A Declaration of Independence from the Culture of Violence
By Greg Boyle, Maher Hathout, and Ed Bacon

When, in the course of human events, we see some young people dissolve the social ties which have connected them to the rest of society and resort to violence, it becomes necessary to understand them and their troubles instead of branding them “outcasts” and affording them only lethal force, incarceration or isolation.

It is imperative for us as leaders of our faiths to be boundlessly compassionate, while reviling violence of all kinds, whether in the form of gang violence or Muslim extremism. We must separate the acts from the individuals. Our love for humanity must include all, even those who engage in violence.

It is our compassion that will heal the wounds of those who need us the most—the troubled young men and women of our communities in danger of falling into the abyss of despair and violence. We must act as Jesus did when he touched the lives of those who were pushed to the margins of society, and as Muhammad when he brought mercy to a cruel and merciless world.

We abhor the impulse of people to resort to violence as a means of communicating and wielding influence, but we need to examine our own culture of violence that, as Americans, we endorse and encourage as a matter of policy, and realize the models we present to our youth. Declaring wars that are unwinnable—from the war on drugs, to the war on terrorism, to wars on impoverished countries—has become an addiction for our country. We must declare our own independence from violence and war as a matter of principle, in order to be credible when speaking with young people who see it as a way of life. Slogans like being “tough on crime” are empty words that only feed the cycle of violence. We need to be smarter, not tougher.

Today, in many houses of worship the marginalized are shunned, because they embody a set of circumstances that create dissonance in the routines of the privileged in each religious community. That must change.

First, we must create safe spaces for conversations in our houses of worship, to restore the meaning of “sanctuary.” Our task is to intervene and infuse hope in the lives of those young men and women who were born into this world into lives surrounded by despair and have lost all hope in America.

We renounce all governmental intrusions in our sacred spaces, and we pronounce our commitment and re-commitment to young people to fill the space of emptiness and bitterness in their hearts with an infusion of hope.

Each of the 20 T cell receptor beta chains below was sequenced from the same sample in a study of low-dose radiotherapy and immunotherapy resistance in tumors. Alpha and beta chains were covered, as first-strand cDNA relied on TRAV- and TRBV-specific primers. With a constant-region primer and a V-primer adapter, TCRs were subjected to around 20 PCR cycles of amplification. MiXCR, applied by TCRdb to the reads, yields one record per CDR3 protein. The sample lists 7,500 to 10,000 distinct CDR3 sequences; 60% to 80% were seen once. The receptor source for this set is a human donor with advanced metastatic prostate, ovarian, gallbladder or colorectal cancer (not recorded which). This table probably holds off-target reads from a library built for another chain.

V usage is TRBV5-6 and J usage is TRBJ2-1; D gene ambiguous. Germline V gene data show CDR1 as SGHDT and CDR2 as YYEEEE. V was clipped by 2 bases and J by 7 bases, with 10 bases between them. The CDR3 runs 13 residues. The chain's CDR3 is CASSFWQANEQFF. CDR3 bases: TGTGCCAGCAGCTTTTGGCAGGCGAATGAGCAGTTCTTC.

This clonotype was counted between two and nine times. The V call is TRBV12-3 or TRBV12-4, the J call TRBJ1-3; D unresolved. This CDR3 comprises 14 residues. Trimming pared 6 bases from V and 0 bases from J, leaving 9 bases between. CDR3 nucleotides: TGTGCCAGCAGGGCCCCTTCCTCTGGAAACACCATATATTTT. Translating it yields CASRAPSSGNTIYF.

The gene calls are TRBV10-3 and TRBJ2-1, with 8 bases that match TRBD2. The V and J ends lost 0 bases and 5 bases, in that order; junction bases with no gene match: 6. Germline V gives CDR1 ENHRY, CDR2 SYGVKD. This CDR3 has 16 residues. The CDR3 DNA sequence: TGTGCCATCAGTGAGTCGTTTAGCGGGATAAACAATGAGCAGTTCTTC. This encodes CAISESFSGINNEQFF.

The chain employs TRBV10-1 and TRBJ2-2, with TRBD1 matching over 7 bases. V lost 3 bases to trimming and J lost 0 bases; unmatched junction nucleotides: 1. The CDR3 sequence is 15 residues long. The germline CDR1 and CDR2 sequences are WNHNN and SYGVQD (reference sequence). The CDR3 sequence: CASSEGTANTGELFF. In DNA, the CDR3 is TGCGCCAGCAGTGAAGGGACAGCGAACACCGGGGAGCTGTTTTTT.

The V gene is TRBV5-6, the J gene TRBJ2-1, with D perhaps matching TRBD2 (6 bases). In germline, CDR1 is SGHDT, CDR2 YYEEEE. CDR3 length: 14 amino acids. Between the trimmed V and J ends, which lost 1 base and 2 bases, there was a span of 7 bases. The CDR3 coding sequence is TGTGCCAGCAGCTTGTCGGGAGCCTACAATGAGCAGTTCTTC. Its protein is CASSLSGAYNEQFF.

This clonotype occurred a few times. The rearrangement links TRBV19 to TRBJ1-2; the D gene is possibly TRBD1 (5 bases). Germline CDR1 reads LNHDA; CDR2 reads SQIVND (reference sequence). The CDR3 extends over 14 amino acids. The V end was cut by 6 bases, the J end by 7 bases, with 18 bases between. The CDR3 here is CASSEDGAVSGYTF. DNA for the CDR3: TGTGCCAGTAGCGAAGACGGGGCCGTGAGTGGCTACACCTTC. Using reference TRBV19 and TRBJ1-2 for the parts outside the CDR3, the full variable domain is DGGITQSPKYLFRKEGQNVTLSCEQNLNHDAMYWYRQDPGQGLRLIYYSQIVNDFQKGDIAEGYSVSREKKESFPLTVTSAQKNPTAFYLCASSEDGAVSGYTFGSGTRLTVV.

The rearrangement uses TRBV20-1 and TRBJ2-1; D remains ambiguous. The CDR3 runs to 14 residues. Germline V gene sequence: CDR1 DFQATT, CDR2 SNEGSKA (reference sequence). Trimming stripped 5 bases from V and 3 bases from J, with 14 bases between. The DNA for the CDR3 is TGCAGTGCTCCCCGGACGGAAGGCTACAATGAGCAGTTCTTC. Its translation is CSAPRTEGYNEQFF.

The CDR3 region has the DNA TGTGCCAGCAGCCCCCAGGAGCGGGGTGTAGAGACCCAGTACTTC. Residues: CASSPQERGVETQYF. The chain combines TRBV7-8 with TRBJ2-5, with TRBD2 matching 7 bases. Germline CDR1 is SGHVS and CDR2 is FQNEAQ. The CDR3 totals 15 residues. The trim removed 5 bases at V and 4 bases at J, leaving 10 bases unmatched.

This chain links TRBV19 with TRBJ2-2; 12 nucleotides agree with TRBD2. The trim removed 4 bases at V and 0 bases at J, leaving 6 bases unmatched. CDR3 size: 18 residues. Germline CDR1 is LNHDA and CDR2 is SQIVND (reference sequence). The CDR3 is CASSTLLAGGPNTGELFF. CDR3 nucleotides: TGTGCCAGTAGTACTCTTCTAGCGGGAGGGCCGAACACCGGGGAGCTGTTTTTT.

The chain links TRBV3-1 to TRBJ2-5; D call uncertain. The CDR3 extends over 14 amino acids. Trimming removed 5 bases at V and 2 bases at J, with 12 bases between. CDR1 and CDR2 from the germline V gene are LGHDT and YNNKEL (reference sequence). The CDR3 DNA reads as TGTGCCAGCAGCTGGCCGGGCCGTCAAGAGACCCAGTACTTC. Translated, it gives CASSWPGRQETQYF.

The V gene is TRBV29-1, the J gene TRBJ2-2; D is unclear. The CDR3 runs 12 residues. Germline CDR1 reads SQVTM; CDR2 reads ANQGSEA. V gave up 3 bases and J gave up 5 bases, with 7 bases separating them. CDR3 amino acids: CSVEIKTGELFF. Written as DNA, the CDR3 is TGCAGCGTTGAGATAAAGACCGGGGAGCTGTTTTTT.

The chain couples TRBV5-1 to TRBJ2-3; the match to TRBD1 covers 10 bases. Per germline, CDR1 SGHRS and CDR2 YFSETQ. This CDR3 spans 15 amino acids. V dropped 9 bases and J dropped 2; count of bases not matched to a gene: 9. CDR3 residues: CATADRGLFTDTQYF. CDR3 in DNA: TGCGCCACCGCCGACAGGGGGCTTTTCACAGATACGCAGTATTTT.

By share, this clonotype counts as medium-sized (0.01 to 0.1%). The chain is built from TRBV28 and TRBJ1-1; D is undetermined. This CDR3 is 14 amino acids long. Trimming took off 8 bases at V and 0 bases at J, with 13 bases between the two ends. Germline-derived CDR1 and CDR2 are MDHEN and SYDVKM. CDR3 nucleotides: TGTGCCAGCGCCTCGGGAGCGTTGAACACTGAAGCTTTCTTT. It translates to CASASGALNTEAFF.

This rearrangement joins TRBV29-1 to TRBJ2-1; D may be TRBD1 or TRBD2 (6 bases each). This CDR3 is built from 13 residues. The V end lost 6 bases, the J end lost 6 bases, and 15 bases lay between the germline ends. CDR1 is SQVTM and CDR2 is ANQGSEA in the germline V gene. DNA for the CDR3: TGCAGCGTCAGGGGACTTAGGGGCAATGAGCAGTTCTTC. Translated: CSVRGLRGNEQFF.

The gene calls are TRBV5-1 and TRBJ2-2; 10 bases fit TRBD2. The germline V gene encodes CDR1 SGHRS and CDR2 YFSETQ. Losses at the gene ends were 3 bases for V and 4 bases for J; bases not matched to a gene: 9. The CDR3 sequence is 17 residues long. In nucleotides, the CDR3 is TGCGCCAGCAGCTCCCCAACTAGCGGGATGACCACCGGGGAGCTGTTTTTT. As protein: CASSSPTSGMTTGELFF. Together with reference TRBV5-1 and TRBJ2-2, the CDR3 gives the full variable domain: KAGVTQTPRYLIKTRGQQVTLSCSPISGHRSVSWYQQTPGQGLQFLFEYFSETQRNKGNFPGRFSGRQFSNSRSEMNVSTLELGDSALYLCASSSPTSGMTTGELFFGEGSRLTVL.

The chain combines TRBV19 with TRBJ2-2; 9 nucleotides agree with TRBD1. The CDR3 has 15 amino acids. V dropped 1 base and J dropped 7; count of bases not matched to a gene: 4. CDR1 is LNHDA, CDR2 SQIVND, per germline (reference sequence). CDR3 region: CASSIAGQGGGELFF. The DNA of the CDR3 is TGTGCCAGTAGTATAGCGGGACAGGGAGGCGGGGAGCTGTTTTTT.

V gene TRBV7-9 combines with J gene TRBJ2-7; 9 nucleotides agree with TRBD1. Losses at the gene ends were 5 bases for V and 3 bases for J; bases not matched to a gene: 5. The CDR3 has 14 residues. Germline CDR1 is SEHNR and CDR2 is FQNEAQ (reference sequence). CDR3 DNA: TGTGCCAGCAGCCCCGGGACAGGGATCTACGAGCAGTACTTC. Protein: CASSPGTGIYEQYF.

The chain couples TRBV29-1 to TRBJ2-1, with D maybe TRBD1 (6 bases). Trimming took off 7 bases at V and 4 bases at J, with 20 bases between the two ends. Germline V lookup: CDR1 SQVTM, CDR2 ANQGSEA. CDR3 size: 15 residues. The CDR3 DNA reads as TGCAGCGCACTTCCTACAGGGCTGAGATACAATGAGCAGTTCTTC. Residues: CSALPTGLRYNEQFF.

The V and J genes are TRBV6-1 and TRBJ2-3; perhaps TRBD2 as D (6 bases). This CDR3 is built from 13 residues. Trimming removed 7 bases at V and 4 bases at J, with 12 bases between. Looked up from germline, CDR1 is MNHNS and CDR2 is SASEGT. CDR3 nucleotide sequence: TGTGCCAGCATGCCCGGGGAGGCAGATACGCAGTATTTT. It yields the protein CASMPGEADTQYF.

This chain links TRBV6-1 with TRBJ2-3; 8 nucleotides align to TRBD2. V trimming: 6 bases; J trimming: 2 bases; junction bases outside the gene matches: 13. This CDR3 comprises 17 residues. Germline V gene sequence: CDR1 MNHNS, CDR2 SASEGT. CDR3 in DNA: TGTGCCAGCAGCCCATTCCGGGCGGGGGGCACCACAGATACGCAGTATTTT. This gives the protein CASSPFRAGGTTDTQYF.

Therefore, we begin with these goals:

1) Create in our sanctuaries judgment-free zones where young people can think and speak freely in spaces safe for conversations of any kind. Troubled youth should be able to bring their concerns to us, rather than displace their troubles to the streets. They should be able to rely spiritually and psychologically on our communities.

2) Develop with our government and law enforcement a mechanism that would allow intervention with troubled young people without intrusive threats that would violate the sanctity of our houses of worship. We must be able to work independently with young people, not as an extension of law enforcement.

3) Develop a partnership with the American Peace Corps that deals with injustice. It could be an American Corps for Justice or the Human Dignity Corps, where young people could work on redressing their own grievances and reach the light at the end of a long tunnel of injustice.

Today, we declare our independence from the culture of violence. We reject the violence endorsed by our society as an antidote to the violent nature of some of our troubled young people. We challenge ourselves and our fellow Americans to rekindle that spirit to adhere to the will of God, embrace one another in familial unity and in our self-evident right to life, liberty and the pursuit of happiness.

(Fr. Greg Boyle is Founder and Director, Homeboy Industries, Dr Maher Hathout is Founder and Senior Advisor, Muslim Public Affairs Council and the Rev. Ed Bacon Rector, All Saints Church Pasadena. – Courtesy The Washington Post)



Editor: Akhtar M. Faruqui
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